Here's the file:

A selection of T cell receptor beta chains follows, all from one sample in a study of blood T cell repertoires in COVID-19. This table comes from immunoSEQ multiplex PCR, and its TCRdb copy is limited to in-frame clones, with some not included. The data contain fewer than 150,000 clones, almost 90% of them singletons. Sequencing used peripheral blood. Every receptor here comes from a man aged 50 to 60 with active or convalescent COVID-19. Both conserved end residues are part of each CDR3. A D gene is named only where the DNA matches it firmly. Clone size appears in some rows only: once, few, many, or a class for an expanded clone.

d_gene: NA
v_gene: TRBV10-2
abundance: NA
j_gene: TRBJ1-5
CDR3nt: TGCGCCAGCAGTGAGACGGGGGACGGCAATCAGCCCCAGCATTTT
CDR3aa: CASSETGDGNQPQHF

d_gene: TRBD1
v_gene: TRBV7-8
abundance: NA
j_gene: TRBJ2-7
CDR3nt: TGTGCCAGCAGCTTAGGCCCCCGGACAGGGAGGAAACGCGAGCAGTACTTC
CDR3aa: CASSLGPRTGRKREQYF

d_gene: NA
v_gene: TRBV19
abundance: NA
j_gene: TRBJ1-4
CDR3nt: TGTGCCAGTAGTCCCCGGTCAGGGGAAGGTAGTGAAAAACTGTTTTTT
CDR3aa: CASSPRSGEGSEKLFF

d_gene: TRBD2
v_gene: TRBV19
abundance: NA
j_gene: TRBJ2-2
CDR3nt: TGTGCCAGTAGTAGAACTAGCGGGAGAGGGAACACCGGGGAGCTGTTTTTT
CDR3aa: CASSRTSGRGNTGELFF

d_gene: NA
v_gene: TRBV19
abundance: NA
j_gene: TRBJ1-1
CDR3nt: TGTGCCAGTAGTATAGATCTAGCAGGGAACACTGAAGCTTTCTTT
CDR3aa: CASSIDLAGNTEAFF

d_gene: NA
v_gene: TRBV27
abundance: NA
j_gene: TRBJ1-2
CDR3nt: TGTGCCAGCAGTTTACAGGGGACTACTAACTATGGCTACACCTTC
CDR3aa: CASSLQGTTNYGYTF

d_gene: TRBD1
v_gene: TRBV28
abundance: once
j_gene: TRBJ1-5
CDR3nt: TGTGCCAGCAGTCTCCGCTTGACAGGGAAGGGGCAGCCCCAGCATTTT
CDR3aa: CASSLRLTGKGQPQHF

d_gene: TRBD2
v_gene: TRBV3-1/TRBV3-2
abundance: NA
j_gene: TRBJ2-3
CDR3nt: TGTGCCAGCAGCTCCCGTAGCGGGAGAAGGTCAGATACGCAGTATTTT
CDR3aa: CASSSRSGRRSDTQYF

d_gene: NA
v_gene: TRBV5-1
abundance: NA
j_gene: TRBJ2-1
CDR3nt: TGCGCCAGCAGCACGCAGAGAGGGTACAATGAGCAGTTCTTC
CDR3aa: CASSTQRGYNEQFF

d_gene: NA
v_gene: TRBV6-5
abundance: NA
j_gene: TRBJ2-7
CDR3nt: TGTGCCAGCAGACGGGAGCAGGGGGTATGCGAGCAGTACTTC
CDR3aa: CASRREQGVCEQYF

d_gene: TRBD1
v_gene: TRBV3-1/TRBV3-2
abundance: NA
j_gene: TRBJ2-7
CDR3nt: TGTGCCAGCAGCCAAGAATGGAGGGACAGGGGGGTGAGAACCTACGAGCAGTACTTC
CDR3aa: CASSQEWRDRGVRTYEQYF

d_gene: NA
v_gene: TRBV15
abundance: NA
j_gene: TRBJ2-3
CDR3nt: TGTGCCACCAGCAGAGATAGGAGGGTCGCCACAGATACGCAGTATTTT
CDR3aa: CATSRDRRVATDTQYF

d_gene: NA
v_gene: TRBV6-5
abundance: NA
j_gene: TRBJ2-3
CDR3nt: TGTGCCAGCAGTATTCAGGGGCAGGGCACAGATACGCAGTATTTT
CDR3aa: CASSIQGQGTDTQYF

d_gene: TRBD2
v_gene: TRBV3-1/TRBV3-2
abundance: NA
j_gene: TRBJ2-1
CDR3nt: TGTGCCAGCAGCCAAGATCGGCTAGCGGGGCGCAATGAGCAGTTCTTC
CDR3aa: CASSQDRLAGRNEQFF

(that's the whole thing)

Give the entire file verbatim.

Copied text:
A selection of T cell receptor beta chains follows, all from one sample in a study of blood T cell repertoires in COVID-19. This table comes from immunoSEQ multiplex PCR, and its TCRdb copy is limited to in-frame clones, with some not included. The data contain fewer than 150,000 clones, almost 90% of them singletons. Sequencing used peripheral blood. Every receptor here comes from a man aged 50 to 60 with active or convalescent COVID-19. Both conserved end residues are part of each CDR3. A D gene is named only where the DNA matches it firmly. Clone size appears in some rows only: once, few, many, or a class for an expanded clone.

d_gene: NA
v_gene: TRBV10-2
abundance: NA
j_gene: TRBJ1-5
CDR3nt: TGCGCCAGCAGTGAGACGGGGGACGGCAATCAGCCCCAGCATTTT
CDR3aa: CASSETGDGNQPQHF

d_gene: TRBD1
v_gene: TRBV7-8
abundance: NA
j_gene: TRBJ2-7
CDR3nt: TGTGCCAGCAGCTTAGGCCCCCGGACAGGGAGGAAACGCGAGCAGTACTTC
CDR3aa: CASSLGPRTGRKREQYF

d_gene: NA
v_gene: TRBV19
abundance: NA
j_gene: TRBJ1-4
CDR3nt: TGTGCCAGTAGTCCCCGGTCAGGGGAAGGTAGTGAAAAACTGTTTTTT
CDR3aa: CASSPRSGEGSEKLFF

d_gene: TRBD2
v_gene: TRBV19
abundance: NA
j_gene: TRBJ2-2
CDR3nt: TGTGCCAGTAGTAGAACTAGCGGGAGAGGGAACACCGGGGAGCTGTTTTTT
CDR3aa: CASSRTSGRGNTGELFF

d_gene: NA
v_gene: TRBV19
abundance: NA
j_gene: TRBJ1-1
CDR3nt: TGTGCCAGTAGTATAGATCTAGCAGGGAACACTGAAGCTTTCTTT
CDR3aa: CASSIDLAGNTEAFF

d_gene: NA
v_gene: TRBV27
abundance: NA
j_gene: TRBJ1-2
CDR3nt: TGTGCCAGCAGTTTACAGGGGACTACTAACTATGGCTACACCTTC
CDR3aa: CASSLQGTTNYGYTF

d_gene: TRBD1
v_gene: TRBV28
abundance: once
j_gene: TRBJ1-5
CDR3nt: TGTGCCAGCAGTCTCCGCTTGACAGGGAAGGGGCAGCCCCAGCATTTT
CDR3aa: CASSLRLTGKGQPQHF

d_gene: TRBD2
v_gene: TRBV3-1/TRBV3-2
abundance: NA
j_gene: TRBJ2-3
CDR3nt: TGTGCCAGCAGCTCCCGTAGCGGGAGAAGGTCAGATACGCAGTATTTT
CDR3aa: CASSSRSGRRSDTQYF

d_gene: NA
v_gene: TRBV5-1
abundance: NA
j_gene: TRBJ2-1
CDR3nt: TGCGCCAGCAGCACGCAGAGAGGGTACAATGAGCAGTTCTTC
CDR3aa: CASSTQRGYNEQFF

d_gene: NA
v_gene: TRBV6-5
abundance: NA
j_gene: TRBJ2-7
CDR3nt: TGTGCCAGCAGACGGGAGCAGGGGGTATGCGAGCAGTACTTC
CDR3aa: CASRREQGVCEQYF

d_gene: TRBD1
v_gene: TRBV3-1/TRBV3-2
abundance: NA
j_gene: TRBJ2-7
CDR3nt: TGTGCCAGCAGCCAAGAATGGAGGGACAGGGGGGTGAGAACCTACGAGCAGTACTTC
CDR3aa: CASSQEWRDRGVRTYEQYF

d_gene: NA
v_gene: TRBV15
abundance: NA
j_gene: TRBJ2-3
CDR3nt: TGTGCCACCAGCAGAGATAGGAGGGTCGCCACAGATACGCAGTATTTT
CDR3aa: CATSRDRRVATDTQYF

d_gene: NA
v_gene: TRBV6-5
abundance: NA
j_gene: TRBJ2-3
CDR3nt: TGTGCCAGCAGTATTCAGGGGCAGGGCACAGATACGCAGTATTTT
CDR3aa: CASSIQGQGTDTQYF

d_gene: TRBD2
v_gene: TRBV3-1/TRBV3-2
abundance: NA
j_gene: TRBJ2-1
CDR3nt: TGTGCCAGCAGCCAAGATCGGCTAGCGGGGCGCAATGAGCAGTTCTTC
CDR3aa: CASSQDRLAGRNEQFF